Organic and non-organic agriculture


During the first half of the 20th century, indeed for most of the period when the United Kingdom was a major economic power, Government policy towards food was simple, it should be available at the cheapest possible price. Farming suffered as food, much of it capable of being grown in the United Kingdom, was imported from the Empire, where it could be produced at a much lower cost. Consequently, the United Kingdom entered the Second World War with its domestic agriculture in a seriously weakened state; a point driven home by the calamitous ‘U’-boat attacks on the Atlantic convoys that were its lifeline. Thanks to a combination of military successes and a drastic plan for home production, the country was not starved into submission. Nevertheless, the experience proved cathartic for government planners. The maintenance of an adequate food supply, through agricultural self-sufficiency, became a primary objective during the ensuing years of the Cold War.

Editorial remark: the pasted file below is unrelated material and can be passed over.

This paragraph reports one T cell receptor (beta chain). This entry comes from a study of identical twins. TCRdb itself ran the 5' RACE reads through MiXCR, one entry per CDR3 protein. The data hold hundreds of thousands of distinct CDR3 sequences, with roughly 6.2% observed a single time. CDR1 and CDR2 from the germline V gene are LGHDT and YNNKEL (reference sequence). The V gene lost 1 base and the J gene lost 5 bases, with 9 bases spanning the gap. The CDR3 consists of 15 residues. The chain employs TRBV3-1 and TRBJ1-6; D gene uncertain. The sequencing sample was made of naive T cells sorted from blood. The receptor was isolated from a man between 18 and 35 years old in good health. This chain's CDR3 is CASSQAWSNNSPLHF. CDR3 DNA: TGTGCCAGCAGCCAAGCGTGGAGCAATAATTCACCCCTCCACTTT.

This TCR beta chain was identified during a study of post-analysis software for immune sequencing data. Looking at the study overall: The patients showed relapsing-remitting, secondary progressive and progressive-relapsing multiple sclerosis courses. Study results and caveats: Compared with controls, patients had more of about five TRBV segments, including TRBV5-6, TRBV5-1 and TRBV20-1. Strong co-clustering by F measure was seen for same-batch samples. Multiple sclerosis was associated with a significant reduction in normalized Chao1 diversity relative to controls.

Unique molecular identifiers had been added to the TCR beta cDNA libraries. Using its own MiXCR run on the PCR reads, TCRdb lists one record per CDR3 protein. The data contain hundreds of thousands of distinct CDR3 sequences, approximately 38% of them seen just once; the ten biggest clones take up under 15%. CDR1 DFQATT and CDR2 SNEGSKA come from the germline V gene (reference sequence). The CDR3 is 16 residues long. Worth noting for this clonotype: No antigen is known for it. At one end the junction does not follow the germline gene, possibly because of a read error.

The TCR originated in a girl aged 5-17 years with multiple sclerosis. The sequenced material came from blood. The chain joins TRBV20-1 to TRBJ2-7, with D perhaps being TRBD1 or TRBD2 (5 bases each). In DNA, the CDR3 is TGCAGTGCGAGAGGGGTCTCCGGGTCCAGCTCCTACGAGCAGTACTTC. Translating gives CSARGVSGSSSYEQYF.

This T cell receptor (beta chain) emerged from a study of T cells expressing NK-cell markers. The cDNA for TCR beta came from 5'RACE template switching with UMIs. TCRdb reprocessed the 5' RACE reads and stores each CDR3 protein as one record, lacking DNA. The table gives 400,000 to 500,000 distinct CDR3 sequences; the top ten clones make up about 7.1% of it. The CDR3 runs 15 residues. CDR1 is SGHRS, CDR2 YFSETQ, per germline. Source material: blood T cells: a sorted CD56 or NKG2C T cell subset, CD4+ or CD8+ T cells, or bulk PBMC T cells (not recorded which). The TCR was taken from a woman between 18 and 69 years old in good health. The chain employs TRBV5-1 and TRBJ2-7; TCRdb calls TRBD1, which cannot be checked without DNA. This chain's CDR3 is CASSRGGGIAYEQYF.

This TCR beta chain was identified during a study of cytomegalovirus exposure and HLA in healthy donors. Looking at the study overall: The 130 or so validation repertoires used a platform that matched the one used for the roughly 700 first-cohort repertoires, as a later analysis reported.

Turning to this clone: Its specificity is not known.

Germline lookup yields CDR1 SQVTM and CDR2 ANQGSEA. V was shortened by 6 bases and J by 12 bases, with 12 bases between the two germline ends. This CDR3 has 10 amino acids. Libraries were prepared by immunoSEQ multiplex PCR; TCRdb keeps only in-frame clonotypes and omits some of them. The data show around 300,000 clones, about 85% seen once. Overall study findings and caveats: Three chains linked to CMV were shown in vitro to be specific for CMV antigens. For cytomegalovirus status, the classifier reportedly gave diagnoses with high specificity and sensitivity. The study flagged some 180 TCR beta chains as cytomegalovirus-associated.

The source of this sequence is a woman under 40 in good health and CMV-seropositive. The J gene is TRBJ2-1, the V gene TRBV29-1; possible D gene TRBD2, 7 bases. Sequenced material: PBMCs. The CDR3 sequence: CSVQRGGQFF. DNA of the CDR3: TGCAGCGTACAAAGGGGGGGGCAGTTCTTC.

Soil Erosion Organic Farming Pesticide Residue Organic Food Conventional Farm 
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© Springer Science+Business Media Dordrecht 1994

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  • A. Gear

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